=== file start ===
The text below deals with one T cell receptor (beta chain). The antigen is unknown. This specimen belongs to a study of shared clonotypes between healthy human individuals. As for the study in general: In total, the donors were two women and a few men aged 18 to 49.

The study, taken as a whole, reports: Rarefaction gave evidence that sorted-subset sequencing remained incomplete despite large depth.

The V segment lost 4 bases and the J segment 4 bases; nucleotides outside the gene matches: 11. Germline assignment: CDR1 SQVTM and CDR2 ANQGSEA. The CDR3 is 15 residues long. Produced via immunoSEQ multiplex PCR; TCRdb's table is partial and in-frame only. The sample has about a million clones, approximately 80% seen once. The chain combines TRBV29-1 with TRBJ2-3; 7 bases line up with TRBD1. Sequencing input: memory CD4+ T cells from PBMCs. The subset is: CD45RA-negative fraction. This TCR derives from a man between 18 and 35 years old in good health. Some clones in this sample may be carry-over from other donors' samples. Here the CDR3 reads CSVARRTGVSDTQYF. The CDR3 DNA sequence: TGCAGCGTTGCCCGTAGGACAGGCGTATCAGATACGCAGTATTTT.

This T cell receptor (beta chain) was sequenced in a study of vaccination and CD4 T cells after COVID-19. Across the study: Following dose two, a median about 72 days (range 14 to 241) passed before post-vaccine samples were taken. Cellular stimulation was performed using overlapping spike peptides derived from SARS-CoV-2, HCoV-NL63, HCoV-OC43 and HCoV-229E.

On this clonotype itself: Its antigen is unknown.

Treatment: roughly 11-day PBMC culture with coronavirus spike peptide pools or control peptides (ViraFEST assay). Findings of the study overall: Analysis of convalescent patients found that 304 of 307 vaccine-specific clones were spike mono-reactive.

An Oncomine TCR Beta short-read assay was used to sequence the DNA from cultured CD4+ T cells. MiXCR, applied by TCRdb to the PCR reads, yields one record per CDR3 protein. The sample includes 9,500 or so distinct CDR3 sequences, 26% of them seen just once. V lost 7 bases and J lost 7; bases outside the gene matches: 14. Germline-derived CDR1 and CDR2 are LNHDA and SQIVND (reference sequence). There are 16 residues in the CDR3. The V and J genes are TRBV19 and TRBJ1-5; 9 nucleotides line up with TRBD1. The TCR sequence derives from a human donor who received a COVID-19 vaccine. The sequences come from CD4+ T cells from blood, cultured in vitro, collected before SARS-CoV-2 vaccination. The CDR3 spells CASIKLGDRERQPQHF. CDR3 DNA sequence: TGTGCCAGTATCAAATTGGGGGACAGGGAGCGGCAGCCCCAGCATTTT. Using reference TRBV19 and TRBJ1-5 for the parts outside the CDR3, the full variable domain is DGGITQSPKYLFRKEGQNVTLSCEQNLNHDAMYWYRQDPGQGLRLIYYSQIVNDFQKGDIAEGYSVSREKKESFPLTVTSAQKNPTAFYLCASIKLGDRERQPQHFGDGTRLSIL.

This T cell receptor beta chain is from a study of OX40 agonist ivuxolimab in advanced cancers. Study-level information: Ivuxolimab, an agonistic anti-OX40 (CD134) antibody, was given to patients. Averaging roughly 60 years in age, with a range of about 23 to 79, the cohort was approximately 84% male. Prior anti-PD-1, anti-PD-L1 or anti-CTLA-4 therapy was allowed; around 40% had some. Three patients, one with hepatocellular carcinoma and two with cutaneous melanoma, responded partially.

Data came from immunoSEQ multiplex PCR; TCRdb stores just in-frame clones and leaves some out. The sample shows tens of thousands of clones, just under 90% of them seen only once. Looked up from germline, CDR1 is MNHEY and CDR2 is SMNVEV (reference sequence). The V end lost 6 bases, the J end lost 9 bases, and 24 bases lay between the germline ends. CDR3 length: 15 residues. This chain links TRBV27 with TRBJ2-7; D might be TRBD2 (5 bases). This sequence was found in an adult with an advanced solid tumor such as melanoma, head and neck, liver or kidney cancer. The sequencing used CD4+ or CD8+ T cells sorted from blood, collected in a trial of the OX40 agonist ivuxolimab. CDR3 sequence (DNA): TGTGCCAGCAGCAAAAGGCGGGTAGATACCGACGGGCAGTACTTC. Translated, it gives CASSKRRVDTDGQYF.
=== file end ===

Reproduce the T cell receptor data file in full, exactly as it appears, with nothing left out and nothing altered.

The text below deals with one T cell receptor (beta chain). The antigen is unknown. This specimen belongs to a study of shared clonotypes between healthy human individuals. As for the study in general: In total, the donors were two women and a few men aged 18 to 49.

The study, taken as a whole, reports: Rarefaction gave evidence that sorted-subset sequencing remained incomplete despite large depth.

The V segment lost 4 bases and the J segment 4 bases; nucleotides outside the gene matches: 11. Germline assignment: CDR1 SQVTM and CDR2 ANQGSEA. The CDR3 is 15 residues long. Produced via immunoSEQ multiplex PCR; TCRdb's table is partial and in-frame only. The sample has about a million clones, approximately 80% seen once. The chain combines TRBV29-1 with TRBJ2-3; 7 bases line up with TRBD1. Sequencing input: memory CD4+ T cells from PBMCs. The subset is: CD45RA-negative fraction. This TCR derives from a man between 18 and 35 years old in good health. Some clones in this sample may be carry-over from other donors' samples. Here the CDR3 reads CSVARRTGVSDTQYF. The CDR3 DNA sequence: TGCAGCGTTGCCCGTAGGACAGGCGTATCAGATACGCAGTATTTT.

This T cell receptor (beta chain) was sequenced in a study of vaccination and CD4 T cells after COVID-19. Across the study: Following dose two, a median about 72 days (range 14 to 241) passed before post-vaccine samples were taken. Cellular stimulation was performed using overlapping spike peptides derived from SARS-CoV-2, HCoV-NL63, HCoV-OC43 and HCoV-229E.

On this clonotype itself: Its antigen is unknown.

Treatment: roughly 11-day PBMC culture with coronavirus spike peptide pools or control peptides (ViraFEST assay). Findings of the study overall: Analysis of convalescent patients found that 304 of 307 vaccine-specific clones were spike mono-reactive.

An Oncomine TCR Beta short-read assay was used to sequence the DNA from cultured CD4+ T cells. MiXCR, applied by TCRdb to the PCR reads, yields one record per CDR3 protein. The sample includes 9,500 or so distinct CDR3 sequences, 26% of them seen just once. V lost 7 bases and J lost 7; bases outside the gene matches: 14. Germline-derived CDR1 and CDR2 are LNHDA and SQIVND (reference sequence). There are 16 residues in the CDR3. The V and J genes are TRBV19 and TRBJ1-5; 9 nucleotides line up with TRBD1. The TCR sequence derives from a human donor who received a COVID-19 vaccine. The sequences come from CD4+ T cells from blood, cultured in vitro, collected before SARS-CoV-2 vaccination. The CDR3 spells CASIKLGDRERQPQHF. CDR3 DNA sequence: TGTGCCAGTATCAAATTGGGGGACAGGGAGCGGCAGCCCCAGCATTTT. Using reference TRBV19 and TRBJ1-5 for the parts outside the CDR3, the full variable domain is DGGITQSPKYLFRKEGQNVTLSCEQNLNHDAMYWYRQDPGQGLRLIYYSQIVNDFQKGDIAEGYSVSREKKESFPLTVTSAQKNPTAFYLCASIKLGDRERQPQHFGDGTRLSIL.

This T cell receptor beta chain is from a study of OX40 agonist ivuxolimab in advanced cancers. Study-level information: Ivuxolimab, an agonistic anti-OX40 (CD134) antibody, was given to patients. Averaging roughly 60 years in age, with a range of about 23 to 79, the cohort was approximately 84% male. Prior anti-PD-1, anti-PD-L1 or anti-CTLA-4 therapy was allowed; around 40% had some. Three patients, one with hepatocellular carcinoma and two with cutaneous melanoma, responded partially.

Data came from immunoSEQ multiplex PCR; TCRdb stores just in-frame clones and leaves some out. The sample shows tens of thousands of clones, just under 90% of them seen only once. Looked up from germline, CDR1 is MNHEY and CDR2 is SMNVEV (reference sequence). The V end lost 6 bases, the J end lost 9 bases, and 24 bases lay between the germline ends. CDR3 length: 15 residues. This chain links TRBV27 with TRBJ2-7; D might be TRBD2 (5 bases). This sequence was found in an adult with an advanced solid tumor such as melanoma, head and neck, liver or kidney cancer. The sequencing used CD4+ or CD8+ T cells sorted from blood, collected in a trial of the OX40 agonist ivuxolimab. CDR3 sequence (DNA): TGTGCCAGCAGCAAAAGGCGGGTAGATACCGACGGGCAGTACTTC. Translated, it gives CASSKRRVDTDGQYF.